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A defendant is someone who is accused of violating the law. To avoid legal sanction, they must defend themselves (hence the use of the term “defendant.”). Nevertheless, it is the other side, not the defendant, who must prove the case against the defendant. 

The law recognizes two main types of defendants–criminal defendants and civil defendants. You can be a criminal defendant and a civil defendant at the same time–in a DUI truck accident case, for example.

Differences Between a Criminal Defendant and a Civil Defendant

Differences Between a Criminal Defendant and a Civil Defendant

The criminal justice and civil compensation systems differ markedly because their purposes are different. The purpose of the criminal justice system is to punish criminals so that they will not re-offend and so that others will hesitate to follow in their footsteps. The purpose of the civil compensation system is to compensate people (primarily with money damages) who have suffered unjust losses.

The Opposing Party

In a criminal trial, the opposing party is the prosecutor. Cases are styled as the government vs. the individual defendant: Florida vs. McGuire, for example. 

In a civil case, the opposing party is the plaintiff. The plaintiff must be a “legal person”–an individual, a corporation, a non-profit organization, etc. Typically, a civil lawsuit involves two individuals facing off: Depp v. Heard, for example. 

Right to an Attorney

A criminal defendant has the right to an attorney if the crime for which they are charged carries the possibility of jail time. These attorneys are known as public defenders. Although many public defenders are dedicated and skilled, they are typically overworked, often handling more than a hundred cases at a time.

A civil defendant has no right to an attorney. If their insurance policy covers them for all or part of any judgment, however, the insurance company will probably provide them with a lawyer. It is in the insurance company’s interest to do so because if they lose the case, the insurance company must pay the judgment.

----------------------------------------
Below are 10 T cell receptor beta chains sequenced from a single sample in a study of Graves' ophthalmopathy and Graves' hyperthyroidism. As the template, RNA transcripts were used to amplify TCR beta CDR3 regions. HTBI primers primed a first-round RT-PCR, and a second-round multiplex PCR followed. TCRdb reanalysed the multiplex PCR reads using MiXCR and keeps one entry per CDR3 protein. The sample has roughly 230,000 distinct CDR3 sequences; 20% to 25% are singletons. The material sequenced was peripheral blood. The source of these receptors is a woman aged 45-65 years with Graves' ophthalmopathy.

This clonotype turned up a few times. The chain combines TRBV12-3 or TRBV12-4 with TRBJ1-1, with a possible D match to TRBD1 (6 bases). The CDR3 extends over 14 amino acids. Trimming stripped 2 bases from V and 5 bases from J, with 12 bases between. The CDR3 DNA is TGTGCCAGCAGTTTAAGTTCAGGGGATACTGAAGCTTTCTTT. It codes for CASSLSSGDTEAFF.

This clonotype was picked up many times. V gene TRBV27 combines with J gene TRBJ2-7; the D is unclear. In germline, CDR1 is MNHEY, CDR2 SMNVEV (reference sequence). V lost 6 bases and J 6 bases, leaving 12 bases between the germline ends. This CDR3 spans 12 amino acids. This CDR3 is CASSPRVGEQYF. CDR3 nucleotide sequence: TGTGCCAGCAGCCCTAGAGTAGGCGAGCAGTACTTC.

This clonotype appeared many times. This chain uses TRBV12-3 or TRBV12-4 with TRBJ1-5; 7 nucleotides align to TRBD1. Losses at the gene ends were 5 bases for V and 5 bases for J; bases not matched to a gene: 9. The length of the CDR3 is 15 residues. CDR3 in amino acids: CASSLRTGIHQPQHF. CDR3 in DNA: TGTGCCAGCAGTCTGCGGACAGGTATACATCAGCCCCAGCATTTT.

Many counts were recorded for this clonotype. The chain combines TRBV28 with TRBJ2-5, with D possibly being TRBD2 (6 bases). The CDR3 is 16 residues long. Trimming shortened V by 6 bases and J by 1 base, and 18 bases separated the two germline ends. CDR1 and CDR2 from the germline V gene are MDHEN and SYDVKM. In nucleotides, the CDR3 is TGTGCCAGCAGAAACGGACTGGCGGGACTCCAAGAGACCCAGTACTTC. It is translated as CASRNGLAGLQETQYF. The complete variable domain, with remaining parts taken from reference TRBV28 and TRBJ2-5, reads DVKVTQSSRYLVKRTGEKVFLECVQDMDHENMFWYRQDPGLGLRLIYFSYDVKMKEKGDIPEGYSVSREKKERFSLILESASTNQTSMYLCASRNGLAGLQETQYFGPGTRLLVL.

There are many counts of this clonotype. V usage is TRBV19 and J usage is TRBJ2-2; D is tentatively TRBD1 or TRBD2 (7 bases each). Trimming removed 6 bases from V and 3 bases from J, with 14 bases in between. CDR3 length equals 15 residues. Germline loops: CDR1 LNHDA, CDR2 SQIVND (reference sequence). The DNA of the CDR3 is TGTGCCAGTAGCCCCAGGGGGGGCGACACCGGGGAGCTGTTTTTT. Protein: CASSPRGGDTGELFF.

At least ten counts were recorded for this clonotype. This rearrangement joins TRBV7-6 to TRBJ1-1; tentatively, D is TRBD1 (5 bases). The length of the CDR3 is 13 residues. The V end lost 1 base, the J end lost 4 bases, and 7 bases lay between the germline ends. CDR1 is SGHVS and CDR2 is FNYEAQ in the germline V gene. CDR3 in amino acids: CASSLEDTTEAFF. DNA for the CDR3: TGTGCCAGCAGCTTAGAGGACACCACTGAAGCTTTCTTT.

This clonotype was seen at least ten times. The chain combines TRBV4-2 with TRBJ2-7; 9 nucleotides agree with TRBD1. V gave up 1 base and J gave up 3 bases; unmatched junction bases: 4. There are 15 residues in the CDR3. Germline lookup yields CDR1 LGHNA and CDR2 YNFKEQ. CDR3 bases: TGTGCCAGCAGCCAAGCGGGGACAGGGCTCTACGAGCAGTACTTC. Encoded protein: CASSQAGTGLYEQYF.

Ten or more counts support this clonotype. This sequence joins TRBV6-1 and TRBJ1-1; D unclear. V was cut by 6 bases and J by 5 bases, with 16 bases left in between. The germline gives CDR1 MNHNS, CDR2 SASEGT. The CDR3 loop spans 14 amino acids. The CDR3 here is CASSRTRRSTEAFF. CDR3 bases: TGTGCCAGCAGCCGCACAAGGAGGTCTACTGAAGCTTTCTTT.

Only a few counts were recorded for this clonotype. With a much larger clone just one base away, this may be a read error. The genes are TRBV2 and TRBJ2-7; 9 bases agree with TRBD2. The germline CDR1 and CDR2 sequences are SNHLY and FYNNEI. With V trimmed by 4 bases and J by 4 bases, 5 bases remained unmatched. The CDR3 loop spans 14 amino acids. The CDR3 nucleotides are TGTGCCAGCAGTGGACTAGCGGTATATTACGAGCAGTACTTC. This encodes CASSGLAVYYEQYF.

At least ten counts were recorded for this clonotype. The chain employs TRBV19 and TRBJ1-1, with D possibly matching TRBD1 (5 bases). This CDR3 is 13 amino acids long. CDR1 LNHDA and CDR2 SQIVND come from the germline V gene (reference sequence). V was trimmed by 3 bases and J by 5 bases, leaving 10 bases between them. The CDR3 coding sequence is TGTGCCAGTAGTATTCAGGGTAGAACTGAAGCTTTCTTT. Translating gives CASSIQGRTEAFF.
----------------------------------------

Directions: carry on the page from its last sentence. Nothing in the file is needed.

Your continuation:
The Burden of Proof

The “burden of proof” refers to how much evidence the opposing party needs to prevail against the defendant. The burden of proof is different in a criminal case and a civil case.

Guilty Beyond a Reasonable Doubt

Guilty beyond a reasonable doubt is the burden of proof that applies to the prosecution in a criminal case. The weight of the prosecution’s evidence must be so overwhelming that no reasonable person could doubt it. This standard applies to each individual element of a criminal offense. Theoretically, this is a difficult standard to meet. Nevertheless, prosecutors routinely prevail using this standard. 

A Preponderance of the Evidence

 A “preponderance of the evidence” is the burden of proof in a civil trial. All the plaintiff needs to do to win is to produce enough evidence in favor of their claim to outweigh the evidence that favors the defendant.

The evidence must outweigh the defendant’s evidence for each element of the claim. In a motorcycle accident lawsuit, for example, the plaintiff must prevail on each of the four elements: duty, breach, causation, and damages. The weight of the evidence need not be overwhelming—even a 51% likelihood is sufficient. 


Remedies differ between criminal and civil offenses.

Criminal Penalties

In a successful criminal prosecution, penalties might include‌:

  • Jail or prison time, sometimes for life;
  • A fine;
  • Suspension or revocation of a professional license or a driver’s license;
  • Restitution paid to the victim;
  • Community service; 
  • Registration as a sex offender (for certain sex crimes);
  • Loss of the right to vote, bear arms, etc. for convicted felons; and/or
  • Capital punishment (for some cases of aggravated homicide).

A judge might impose other penalties as well—anger management classes after a domestic violence conviction, for example, or alcohol education classes for a DUI convict.

Civil Penalties

Civil penalties might include:

  • Compensatory damages (money damages);
  • Punitive damages (also money damages);
  • Restitution (return of any gain that the defendant enjoyed at the plaintiff’s expense, including windfall profits); 
  • Specific performance (re-titling real estate in the plaintiff’s name, for example, or the return of personal property); or
  • An injunction (stay 500 feet away from the plaintiff at all times, for example, or refrain from further defaming the plaintiff).

Most civil cases will not involve each type of compensation, but most will at least involve compensatory damages.

If You Are a Defendant, You Probably Need a Lawyer

If you are a defendant in small claims court, you might be able to get by without a lawyer. Even if you lose, the stakes are small. In a full-blown criminal action, however, the rules are complex and arcane. Without a lawyer, you will probably lose, and the consequences could be disastrous.

A civil trial is similarly complex, even though the stakes do not include possible incarceration. You might decide to settle your case out of court, of course. Keep in mind that representing yourself is not a good idea even in settlement negotiations because the opposing party is likely skilled at negotiating civil claims.